A weak interface between the public agencies and the private sector hurts the small businesses at the district level, said a study launched yesterday.
It also revealed that most affected enterprises tend to take economic governance constraints as a given, and seek little assistance from local government officials or other actors.
These enterprises do not even initiate opportunities to engage with the public sector officials, found the study styled Economic Governance Index (EGI).
The Asia Foundation and Bangladesh Investment Climate Fund (BICF) jointly conducted the survey, first of its kind in Bangladesh.
The goal of the study was to understand and perceive how local enterprises think about the business environments, in which they start and operate their businesses.
Poor economic governance, inconsistency of regulations, entry cost, bribes, poor infrastructure and burdensome tax administration make the businesses hard at the district level, it said.
"Informal payments (bribes) discourage potential entrepreneurs, negatively affect the functioning and profitability of the existing businesses and distort incentives for both groups of entrepreneurs."
"Strong public institutions and social commitment are a must for a strong private sector-driven economy," said economist Wahiduddin Mahmud who chaired the report-launching programme at Sonargaon Hotel in Dhaka.
He said there are localised problems and policymakers will have an idea of these from the study.
Commerce Minister Faruk Khan spoke as the chief guest at the programme, also addressed by Mustafizur Rahman, executive director of Centre for Policy Dialogue.
The survey was conducted among 3,800 micro, small and medium enterprises in 19 districts between October 2009 and January 2010. The index looked at the quality of governance locally and highlighted the districts' strengths and weaknesses.
The survey ranked Faridpur, Dinajpur and Kushtia as the top performing districts in terms of business environments. Tangail, Chittagong, Barisal and Rajshahi were the lowest scorers.
Laura Watson, programme manager of BICF, said the study would serve as an important tool to assist the public and private sectors in improving local business environment.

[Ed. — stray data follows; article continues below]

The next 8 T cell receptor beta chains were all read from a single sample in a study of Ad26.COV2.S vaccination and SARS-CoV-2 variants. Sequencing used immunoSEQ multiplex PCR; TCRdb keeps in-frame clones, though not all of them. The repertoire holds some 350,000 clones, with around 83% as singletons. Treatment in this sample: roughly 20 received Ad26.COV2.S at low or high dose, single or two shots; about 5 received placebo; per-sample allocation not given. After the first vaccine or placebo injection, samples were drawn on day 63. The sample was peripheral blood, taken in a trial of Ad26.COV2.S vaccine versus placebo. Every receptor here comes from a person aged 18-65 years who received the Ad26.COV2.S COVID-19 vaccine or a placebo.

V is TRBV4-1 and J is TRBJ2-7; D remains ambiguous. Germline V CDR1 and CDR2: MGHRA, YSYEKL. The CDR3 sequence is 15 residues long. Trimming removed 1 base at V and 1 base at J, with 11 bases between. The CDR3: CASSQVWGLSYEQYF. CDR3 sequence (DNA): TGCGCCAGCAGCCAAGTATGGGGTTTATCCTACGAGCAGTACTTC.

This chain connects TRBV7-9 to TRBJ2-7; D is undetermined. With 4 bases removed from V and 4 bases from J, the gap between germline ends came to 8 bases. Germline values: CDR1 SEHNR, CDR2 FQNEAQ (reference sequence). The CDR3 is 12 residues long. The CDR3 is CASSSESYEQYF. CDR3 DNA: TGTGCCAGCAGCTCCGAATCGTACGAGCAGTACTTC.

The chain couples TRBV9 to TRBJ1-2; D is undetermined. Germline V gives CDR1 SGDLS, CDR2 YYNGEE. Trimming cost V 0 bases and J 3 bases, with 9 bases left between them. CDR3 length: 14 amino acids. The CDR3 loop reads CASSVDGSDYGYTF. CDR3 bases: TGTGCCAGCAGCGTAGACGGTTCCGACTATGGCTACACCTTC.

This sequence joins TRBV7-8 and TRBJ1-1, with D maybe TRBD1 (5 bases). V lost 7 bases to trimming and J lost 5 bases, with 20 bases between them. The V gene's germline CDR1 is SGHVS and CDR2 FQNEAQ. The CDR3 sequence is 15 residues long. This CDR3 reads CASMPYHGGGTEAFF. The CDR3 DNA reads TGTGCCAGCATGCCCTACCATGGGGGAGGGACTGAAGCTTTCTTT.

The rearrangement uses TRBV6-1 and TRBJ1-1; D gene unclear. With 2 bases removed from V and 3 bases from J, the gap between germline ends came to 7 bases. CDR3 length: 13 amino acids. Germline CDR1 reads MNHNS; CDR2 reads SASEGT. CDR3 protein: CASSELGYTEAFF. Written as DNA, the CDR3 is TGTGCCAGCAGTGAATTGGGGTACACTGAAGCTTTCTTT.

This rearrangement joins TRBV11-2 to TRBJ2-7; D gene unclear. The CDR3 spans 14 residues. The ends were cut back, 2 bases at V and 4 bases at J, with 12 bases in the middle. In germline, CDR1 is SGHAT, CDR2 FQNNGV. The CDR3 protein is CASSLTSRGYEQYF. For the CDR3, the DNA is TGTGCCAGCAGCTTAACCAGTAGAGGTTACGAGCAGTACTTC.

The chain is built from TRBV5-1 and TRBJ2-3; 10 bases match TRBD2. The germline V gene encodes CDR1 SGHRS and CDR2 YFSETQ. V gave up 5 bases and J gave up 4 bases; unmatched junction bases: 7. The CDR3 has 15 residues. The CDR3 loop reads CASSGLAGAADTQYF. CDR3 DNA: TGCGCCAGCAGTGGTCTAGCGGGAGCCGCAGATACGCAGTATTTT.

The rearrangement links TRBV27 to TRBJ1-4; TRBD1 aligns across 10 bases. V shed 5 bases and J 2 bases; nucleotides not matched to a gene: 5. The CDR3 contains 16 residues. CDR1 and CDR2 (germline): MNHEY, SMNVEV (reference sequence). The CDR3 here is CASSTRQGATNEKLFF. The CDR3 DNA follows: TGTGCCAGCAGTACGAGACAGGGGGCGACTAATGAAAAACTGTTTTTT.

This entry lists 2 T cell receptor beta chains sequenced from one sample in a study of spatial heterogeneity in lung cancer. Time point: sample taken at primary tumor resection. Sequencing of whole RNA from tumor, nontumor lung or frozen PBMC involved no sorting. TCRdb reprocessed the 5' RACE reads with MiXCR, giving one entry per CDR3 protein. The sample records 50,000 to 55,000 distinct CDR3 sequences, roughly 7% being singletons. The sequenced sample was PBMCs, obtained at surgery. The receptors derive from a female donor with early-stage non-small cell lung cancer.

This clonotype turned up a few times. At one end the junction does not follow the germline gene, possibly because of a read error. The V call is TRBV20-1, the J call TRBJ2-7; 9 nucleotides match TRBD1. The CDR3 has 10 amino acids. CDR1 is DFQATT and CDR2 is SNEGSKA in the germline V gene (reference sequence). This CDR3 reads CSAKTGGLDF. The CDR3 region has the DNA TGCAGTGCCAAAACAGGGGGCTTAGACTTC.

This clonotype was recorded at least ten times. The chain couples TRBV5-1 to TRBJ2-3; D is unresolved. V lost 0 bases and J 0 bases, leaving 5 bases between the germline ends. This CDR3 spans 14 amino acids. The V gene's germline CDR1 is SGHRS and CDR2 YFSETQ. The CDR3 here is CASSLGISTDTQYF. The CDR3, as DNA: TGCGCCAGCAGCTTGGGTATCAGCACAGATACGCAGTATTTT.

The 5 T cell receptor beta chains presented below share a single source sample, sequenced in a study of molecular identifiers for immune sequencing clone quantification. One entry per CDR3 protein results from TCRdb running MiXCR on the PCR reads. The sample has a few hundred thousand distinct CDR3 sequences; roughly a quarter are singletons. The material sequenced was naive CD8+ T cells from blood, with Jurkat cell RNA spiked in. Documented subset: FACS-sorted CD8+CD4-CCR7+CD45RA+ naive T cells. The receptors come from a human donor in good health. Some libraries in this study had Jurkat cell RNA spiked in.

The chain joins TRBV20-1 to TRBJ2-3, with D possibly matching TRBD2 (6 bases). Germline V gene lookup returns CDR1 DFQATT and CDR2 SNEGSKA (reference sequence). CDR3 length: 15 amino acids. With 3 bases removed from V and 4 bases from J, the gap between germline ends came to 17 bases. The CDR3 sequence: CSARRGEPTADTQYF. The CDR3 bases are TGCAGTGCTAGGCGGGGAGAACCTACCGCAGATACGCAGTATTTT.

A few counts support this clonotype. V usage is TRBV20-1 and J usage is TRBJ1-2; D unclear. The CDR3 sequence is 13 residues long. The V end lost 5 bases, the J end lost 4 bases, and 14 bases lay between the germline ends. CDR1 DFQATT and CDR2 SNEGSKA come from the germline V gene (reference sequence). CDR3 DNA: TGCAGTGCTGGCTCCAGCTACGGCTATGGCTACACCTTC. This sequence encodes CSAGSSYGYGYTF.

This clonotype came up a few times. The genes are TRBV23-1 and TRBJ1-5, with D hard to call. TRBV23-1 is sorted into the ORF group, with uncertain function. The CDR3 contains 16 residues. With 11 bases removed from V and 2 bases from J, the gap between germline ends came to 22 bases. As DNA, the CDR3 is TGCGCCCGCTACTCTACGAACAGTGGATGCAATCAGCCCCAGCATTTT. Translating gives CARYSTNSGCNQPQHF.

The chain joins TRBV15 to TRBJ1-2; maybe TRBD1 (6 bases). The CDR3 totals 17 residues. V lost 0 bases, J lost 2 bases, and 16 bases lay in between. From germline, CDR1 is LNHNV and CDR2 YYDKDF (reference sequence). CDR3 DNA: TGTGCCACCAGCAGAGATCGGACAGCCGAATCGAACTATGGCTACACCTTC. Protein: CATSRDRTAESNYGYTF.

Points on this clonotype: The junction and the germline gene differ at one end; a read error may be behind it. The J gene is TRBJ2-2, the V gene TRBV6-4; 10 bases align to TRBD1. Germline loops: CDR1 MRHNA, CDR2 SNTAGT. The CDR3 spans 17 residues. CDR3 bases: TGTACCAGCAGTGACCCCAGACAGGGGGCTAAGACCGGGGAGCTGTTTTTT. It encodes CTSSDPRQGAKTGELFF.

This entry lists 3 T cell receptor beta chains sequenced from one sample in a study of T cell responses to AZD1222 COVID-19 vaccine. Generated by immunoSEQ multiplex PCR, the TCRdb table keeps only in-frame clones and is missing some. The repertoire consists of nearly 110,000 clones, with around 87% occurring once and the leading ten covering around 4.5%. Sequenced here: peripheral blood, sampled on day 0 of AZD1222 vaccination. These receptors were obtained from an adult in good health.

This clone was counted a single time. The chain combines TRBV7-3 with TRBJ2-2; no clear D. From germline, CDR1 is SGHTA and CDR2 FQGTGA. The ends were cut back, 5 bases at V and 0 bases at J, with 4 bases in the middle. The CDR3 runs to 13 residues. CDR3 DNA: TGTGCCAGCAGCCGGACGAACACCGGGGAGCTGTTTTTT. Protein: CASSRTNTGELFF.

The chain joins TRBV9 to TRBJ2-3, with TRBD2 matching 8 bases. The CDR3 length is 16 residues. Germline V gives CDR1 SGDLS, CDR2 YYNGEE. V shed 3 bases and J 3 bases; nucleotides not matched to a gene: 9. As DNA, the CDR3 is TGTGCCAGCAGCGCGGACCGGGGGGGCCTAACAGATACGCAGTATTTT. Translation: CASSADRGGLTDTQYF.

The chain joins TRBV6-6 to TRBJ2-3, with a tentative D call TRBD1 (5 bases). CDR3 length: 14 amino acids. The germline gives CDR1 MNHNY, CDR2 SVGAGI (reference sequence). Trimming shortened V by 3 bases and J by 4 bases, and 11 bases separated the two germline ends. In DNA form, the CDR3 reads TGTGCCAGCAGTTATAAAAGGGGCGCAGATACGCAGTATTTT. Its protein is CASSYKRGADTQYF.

"This diagnosis will identify areas where reforms are needed most and provide recommendations on practical steps," she said.
Mustafizur Rahman called upon the government to take actions on the outcomes of the report to facilitate district-level businesses.
He cited an example of Vietnam that introduced one-stop service centre for business registration in line with an EGI suggestion.
Faruk Khan said he would initiate steps to help disseminate information to the local businesses.
"I will personally see to the compilation of a guide to doing business at district, upazila and village levels," Khan said.
However, Wahiduddin Mahmud said these rankings do not reflect the real situation.
"More businesses, more problems."
Faridpur scored top because it has a little economic activities, whereas Tangail and Bogra scored low because they have more activities.
The survey interviewed 3,800 enterprises (220 from each district), and used data from published sources and public statistics on 10 sub-indices.
The sub-indices are entry cost, access to land and security of tenure, transparency, time cost of regulatory compliance, informal costs, participation, law and order, tax administration, dispute resolution and infrastructure.